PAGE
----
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Matthew D. Shupe, Pavlos Kollias, Sergey Y. Matrosov, and Timothy L. Schneider

. Atmos. Sci , 48 , 1005 – 1023 . 10.1175/1520-0469(1991)048<1005:AEFTEO>2.0.CO;2 Sassen, K. , DeMott P. J. , Prospero J. M. , and Poellot M. R. , 2003 : Saharan dust storms and indirect aerosol effects on clouds: CRYSTAL-FACE results. Geophys. Res. Lett., 30, 1633, doi: 10.1029/2003GL017371 . Shupe, M. D. , and Intrieri J. M. , 2004 : Cloud radiative forcing or the Arctic surface: The influence of cloud properties, surface albedo, and solar zenith angle. J. Climate , 17 , 616

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Bryan A. Baum and Qing Trepte

. V. Kliche, J. Chou, and R. M. Welch, 1996: First estimates of the radiative forcing of aerosols generated from biomass burning using satellite data. J. Geophys. Res., 101, 21 265–21 273. 10.1029/96JD02161 Davis, P., L. L. Stowe, and E. P. McClain, 1993: Development of a cloud layer detection algorithm for the clouds from AVHRR (CLAVR) Phase II Code. Proc. SPIE Symp. . 10.1117/12.154904 Gesell, G., 1989: An algorithm for snow and ice detection using AVHRR data: An extension to the APOLLO

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Masanori Saito and Hironobu Iwabuchi

1. Introduction Clouds cover more than 60% of the globe, and as a result they have a large impact on radiative energy transfer in the earth–atmosphere system and the hydrological cycle ( Rossow and Schiffer 1991 ; Stephens 2005 ). However, cloud feedback on climate associated with cloud macroscopic characteristics is not well known quantitatively, thereby causing large uncertainties in climate models ( IPCC 2007 ; Probst et al. 2012 ). Large-scale cloud coverage data and cloud optical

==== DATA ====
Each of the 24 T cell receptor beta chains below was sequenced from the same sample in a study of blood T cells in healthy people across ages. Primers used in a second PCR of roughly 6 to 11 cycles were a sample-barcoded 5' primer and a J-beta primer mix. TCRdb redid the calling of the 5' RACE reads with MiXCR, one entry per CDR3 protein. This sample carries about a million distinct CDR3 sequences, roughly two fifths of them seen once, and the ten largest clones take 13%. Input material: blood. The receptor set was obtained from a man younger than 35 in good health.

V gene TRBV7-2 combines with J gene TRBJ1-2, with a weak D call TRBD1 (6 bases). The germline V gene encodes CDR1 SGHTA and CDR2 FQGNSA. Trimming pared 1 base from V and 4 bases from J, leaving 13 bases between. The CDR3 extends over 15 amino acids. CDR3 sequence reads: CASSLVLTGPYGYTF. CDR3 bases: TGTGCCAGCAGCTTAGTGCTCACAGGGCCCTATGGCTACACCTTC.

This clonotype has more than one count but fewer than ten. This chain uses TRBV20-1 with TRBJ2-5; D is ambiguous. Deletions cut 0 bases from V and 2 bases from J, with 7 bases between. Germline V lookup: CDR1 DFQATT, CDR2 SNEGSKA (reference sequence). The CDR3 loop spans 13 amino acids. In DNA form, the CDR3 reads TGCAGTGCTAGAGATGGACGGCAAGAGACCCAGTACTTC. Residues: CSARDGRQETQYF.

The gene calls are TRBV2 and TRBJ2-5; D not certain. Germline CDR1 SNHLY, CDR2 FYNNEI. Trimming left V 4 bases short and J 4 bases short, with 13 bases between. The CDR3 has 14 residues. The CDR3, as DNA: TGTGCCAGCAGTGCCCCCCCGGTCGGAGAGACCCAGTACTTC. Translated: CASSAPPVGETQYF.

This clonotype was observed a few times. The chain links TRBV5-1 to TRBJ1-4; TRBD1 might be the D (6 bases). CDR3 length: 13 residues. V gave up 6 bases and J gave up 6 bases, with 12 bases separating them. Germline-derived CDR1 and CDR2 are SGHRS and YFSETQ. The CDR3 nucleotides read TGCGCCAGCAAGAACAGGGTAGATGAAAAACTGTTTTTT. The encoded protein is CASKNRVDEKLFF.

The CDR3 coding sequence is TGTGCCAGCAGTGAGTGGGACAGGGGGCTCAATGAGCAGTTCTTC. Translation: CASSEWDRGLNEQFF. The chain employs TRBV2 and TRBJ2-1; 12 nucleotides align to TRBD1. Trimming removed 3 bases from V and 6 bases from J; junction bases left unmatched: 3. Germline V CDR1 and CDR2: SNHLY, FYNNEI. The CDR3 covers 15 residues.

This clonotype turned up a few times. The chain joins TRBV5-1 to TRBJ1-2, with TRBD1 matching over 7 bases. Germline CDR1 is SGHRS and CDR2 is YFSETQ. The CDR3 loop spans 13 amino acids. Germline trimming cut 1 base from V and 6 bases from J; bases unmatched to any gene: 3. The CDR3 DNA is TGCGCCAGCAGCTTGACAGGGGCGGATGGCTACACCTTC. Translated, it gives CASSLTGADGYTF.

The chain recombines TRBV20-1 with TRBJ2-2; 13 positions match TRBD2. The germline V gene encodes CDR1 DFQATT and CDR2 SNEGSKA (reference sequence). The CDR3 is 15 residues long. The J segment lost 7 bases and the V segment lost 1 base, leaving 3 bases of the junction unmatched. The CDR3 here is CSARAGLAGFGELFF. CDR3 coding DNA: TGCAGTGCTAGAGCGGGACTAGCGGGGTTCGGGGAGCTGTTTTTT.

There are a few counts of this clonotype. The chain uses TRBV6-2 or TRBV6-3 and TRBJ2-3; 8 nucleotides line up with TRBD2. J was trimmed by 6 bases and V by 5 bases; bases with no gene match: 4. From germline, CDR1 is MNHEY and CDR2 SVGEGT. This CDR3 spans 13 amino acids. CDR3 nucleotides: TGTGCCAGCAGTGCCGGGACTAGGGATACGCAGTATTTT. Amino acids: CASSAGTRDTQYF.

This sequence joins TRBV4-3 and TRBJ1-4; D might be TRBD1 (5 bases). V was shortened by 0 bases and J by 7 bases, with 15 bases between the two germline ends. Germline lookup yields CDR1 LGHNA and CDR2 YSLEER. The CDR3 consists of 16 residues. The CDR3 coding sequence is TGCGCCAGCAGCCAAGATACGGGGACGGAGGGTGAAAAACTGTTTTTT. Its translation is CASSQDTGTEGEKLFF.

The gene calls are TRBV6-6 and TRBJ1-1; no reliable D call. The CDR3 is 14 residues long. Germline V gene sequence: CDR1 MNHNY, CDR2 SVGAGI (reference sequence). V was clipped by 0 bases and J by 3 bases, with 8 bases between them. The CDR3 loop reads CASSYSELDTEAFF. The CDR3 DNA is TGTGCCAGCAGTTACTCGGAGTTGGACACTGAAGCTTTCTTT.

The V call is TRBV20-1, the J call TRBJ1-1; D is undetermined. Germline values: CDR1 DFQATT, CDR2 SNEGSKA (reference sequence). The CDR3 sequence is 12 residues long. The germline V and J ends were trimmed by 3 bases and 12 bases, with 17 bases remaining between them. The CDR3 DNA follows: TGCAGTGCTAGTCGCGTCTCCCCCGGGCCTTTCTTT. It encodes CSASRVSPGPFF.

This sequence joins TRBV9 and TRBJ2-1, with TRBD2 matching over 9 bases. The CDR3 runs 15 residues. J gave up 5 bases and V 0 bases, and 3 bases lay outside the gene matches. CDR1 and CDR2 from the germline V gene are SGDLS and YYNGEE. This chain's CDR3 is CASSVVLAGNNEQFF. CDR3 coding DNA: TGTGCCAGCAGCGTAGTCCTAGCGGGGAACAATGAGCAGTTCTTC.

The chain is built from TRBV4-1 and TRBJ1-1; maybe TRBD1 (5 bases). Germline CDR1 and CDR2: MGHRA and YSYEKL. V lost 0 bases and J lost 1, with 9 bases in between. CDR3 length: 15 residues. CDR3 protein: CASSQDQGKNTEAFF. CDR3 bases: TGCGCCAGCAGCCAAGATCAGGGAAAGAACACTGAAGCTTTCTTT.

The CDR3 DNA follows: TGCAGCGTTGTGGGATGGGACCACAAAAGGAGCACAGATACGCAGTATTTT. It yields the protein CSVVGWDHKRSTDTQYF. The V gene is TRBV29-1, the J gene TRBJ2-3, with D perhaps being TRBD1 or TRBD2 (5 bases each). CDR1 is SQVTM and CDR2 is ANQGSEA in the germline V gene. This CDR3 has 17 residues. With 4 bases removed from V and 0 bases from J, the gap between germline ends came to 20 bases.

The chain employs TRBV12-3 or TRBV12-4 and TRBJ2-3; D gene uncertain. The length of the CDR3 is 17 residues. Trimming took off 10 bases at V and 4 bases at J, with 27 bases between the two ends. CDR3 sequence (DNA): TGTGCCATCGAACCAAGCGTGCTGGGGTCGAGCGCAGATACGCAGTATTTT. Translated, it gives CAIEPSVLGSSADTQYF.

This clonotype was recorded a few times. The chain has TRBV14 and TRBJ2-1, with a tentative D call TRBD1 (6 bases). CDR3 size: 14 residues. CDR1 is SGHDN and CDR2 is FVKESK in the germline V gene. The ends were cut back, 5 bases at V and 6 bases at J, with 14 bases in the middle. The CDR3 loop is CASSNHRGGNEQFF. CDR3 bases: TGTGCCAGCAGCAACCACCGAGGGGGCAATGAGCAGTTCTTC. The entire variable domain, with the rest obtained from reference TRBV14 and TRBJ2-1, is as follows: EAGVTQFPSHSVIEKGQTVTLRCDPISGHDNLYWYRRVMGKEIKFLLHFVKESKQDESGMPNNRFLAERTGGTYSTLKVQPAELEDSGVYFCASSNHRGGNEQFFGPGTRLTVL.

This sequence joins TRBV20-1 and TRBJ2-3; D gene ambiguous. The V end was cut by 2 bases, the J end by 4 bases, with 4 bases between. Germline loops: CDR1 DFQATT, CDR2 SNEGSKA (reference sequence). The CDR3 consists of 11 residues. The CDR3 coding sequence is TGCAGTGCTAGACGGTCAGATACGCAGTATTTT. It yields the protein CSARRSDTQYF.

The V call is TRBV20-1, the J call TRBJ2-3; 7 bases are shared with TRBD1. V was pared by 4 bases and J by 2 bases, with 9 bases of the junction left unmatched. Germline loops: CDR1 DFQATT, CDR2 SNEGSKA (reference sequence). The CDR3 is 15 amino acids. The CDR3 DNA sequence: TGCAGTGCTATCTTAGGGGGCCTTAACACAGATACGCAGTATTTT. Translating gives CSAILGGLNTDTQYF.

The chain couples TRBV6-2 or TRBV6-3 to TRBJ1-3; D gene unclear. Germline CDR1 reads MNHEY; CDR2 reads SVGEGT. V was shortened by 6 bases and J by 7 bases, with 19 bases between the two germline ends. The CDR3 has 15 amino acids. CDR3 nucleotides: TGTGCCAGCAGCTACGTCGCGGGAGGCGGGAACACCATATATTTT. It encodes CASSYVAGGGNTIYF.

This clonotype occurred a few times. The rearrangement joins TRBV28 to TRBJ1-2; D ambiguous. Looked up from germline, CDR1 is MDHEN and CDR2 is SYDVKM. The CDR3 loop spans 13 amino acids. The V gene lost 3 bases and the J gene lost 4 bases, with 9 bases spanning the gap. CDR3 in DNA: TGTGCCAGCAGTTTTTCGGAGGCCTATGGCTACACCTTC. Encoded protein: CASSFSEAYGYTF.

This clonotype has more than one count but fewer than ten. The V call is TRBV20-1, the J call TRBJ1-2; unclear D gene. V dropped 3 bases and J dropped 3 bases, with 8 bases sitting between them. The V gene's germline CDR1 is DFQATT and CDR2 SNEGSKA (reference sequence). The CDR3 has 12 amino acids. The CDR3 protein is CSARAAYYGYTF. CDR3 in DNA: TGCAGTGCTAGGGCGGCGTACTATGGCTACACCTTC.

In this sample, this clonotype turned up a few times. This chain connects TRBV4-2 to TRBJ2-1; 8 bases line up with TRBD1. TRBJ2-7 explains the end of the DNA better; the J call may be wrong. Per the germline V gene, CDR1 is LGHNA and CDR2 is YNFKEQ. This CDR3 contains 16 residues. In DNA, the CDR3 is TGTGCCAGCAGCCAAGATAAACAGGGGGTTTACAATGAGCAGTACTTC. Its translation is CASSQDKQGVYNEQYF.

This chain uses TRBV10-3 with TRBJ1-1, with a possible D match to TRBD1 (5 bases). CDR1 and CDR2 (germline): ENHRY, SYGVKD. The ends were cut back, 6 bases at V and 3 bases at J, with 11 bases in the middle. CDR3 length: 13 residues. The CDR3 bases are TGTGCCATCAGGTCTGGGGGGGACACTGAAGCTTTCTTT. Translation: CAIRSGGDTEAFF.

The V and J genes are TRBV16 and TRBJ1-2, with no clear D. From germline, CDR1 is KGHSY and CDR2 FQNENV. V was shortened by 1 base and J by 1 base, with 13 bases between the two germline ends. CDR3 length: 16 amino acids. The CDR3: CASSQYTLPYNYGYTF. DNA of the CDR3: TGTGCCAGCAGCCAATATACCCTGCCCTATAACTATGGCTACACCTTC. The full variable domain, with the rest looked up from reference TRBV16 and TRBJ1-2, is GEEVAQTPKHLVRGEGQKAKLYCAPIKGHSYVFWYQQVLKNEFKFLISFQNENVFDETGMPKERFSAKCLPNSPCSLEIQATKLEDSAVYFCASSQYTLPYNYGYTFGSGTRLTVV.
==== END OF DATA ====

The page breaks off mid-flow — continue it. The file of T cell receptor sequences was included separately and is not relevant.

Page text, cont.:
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Leonhard Scheck, Martin Weissmann, and Bernhard Mayer

reflectances . J. Atmos. Oceanic Technol. , 31 , 1216 – 1233 , https://doi.org/10.1175/JTECH-D-13-00116.1 . 10.1175/JTECH-D-13-00116.1 Marquart , S. , and B. Mayer , 2002 : Towards a reliable GCM estimation of contrail radiative forcing . Geophys. Res. Lett. , 29 , 1179 , https://doi.org/10.1029/2001GL014075 . 10.1029/2001GL014075 Martin , G. M. , D. W. Johnson , and A. Spice , 1994 : The measurement and parameterization of effective radius of droplets in warm stratocumulus clouds

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Yonggang Wang and Bart Geerts

regard the cold spike as an error, related to the instrument or the platform; the second explanation regards the cold spike as physically real. Regarding the first explanation, if the cloud exit cold spike is due to changes in aircraft altitude, then the aircraft should, on average, quickly climb upon exiting a cumulus and then gradually recover to its assigned altitude. The brief, rapid ascent could be due to persistent downdrafts in the sampled cumuli, forcing the (auto)pilot into climb mode within

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Seung-Hee Ham, Seiji Kato, and Fred G. Rose